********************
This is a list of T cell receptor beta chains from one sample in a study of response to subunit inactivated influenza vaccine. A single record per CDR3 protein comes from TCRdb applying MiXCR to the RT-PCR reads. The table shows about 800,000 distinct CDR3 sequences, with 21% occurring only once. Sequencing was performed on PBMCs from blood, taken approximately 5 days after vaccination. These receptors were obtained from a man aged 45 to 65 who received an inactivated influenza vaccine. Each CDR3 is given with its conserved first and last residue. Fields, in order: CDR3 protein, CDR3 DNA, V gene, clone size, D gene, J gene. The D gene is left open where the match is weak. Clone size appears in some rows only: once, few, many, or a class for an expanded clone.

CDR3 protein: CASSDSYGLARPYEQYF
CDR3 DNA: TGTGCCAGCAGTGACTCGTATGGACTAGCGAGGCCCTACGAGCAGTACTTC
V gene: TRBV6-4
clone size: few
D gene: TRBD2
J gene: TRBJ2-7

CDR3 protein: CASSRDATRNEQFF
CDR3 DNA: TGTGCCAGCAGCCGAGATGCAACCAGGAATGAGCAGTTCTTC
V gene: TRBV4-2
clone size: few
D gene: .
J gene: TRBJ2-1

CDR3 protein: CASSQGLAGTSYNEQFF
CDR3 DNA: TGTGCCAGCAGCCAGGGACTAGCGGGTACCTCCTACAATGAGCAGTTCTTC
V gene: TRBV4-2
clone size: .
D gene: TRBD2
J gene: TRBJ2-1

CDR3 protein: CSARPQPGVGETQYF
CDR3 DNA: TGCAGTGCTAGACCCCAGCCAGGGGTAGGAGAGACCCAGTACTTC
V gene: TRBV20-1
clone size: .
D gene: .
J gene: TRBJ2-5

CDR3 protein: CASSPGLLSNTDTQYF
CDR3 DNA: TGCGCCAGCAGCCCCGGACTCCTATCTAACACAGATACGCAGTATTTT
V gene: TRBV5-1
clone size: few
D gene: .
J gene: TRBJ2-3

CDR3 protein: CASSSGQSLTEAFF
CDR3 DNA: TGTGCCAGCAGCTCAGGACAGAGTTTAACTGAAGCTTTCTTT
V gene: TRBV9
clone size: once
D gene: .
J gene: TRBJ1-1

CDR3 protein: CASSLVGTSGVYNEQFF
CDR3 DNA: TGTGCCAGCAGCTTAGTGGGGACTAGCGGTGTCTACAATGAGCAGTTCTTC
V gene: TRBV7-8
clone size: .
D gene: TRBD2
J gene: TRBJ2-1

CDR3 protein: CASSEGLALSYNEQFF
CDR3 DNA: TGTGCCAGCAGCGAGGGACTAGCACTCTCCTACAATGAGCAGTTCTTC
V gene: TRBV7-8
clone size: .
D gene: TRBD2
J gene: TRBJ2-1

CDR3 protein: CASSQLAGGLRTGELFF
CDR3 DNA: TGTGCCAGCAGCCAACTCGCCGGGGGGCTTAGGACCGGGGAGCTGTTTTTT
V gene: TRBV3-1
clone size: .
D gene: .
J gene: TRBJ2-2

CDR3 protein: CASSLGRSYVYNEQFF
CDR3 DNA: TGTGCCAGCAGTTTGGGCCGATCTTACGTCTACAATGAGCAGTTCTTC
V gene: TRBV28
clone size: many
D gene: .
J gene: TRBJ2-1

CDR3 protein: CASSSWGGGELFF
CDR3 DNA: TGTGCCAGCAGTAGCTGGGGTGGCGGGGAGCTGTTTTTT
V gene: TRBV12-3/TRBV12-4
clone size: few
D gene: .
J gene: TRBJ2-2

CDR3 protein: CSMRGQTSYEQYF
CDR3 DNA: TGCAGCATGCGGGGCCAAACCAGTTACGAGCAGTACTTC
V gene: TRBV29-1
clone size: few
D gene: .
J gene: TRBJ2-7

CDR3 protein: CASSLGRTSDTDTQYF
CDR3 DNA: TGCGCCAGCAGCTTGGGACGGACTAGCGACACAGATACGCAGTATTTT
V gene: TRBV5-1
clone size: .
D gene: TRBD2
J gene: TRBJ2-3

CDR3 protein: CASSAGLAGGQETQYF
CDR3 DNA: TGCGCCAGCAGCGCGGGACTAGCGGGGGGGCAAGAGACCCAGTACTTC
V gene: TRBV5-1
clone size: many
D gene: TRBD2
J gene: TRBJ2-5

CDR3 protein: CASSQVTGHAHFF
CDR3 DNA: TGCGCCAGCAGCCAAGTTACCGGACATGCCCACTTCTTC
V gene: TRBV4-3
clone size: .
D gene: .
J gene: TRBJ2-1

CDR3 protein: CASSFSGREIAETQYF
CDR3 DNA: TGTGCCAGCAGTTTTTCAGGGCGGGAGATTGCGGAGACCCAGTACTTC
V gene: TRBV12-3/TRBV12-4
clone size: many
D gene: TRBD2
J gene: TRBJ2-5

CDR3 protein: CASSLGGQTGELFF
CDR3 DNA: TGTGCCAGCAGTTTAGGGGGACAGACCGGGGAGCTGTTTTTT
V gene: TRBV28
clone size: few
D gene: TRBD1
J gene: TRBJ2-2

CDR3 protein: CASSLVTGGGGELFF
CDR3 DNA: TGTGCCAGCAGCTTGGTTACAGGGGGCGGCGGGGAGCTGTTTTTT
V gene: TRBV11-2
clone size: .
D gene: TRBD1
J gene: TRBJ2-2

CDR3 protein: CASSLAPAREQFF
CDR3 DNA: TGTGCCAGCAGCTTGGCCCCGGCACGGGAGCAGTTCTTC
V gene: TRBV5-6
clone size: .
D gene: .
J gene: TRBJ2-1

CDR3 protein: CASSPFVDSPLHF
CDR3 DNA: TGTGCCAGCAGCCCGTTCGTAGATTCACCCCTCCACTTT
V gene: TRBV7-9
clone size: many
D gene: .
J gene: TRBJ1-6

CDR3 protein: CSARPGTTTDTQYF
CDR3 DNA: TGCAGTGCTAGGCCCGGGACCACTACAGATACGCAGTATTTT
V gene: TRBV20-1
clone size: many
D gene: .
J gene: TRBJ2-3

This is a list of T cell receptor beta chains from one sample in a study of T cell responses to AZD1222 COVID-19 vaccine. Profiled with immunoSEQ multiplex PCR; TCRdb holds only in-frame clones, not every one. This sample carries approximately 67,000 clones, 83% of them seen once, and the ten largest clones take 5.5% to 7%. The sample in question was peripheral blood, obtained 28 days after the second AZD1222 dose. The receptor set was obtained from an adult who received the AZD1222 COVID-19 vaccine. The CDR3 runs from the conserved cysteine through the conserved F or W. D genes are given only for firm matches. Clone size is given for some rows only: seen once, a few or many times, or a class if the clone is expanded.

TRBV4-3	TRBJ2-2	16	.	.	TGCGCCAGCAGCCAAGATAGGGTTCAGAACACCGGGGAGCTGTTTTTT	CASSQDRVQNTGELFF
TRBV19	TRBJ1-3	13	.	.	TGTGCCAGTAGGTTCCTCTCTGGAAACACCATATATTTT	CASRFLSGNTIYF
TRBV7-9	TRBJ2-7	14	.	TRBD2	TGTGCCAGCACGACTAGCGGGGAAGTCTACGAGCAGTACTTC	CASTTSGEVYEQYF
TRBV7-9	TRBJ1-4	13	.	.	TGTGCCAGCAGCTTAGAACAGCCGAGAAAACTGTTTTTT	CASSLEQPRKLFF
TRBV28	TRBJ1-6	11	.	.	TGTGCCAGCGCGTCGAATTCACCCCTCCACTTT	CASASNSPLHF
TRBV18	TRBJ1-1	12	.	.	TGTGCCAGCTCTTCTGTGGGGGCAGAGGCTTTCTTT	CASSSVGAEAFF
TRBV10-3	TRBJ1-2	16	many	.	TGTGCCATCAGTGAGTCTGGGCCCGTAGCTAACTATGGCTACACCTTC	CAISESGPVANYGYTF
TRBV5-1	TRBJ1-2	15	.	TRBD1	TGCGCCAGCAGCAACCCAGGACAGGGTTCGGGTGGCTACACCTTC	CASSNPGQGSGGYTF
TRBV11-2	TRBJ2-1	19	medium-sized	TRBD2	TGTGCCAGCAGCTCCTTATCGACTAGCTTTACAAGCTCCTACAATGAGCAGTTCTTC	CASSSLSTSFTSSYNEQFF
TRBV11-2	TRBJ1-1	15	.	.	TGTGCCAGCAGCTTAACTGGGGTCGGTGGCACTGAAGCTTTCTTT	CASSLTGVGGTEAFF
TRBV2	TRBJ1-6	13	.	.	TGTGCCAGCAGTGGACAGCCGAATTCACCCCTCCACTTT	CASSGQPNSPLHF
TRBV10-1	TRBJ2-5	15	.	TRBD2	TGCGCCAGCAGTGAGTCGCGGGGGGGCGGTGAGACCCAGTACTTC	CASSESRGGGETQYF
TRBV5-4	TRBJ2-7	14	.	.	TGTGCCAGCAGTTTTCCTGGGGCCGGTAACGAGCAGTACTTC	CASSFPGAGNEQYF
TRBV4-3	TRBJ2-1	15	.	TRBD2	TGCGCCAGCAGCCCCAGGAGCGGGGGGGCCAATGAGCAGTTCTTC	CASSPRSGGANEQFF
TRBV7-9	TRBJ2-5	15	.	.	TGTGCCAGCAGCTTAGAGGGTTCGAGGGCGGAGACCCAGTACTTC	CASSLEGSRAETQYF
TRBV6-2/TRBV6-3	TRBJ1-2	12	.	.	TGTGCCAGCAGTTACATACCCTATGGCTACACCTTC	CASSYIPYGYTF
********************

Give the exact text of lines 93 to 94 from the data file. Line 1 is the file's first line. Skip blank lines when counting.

CDR3 DNA: TGTGCCAGCAGTTTTTCAGGGCGGGAGATTGCGGAGACCCAGTACTTC
V gene: TRBV12-3/TRBV12-4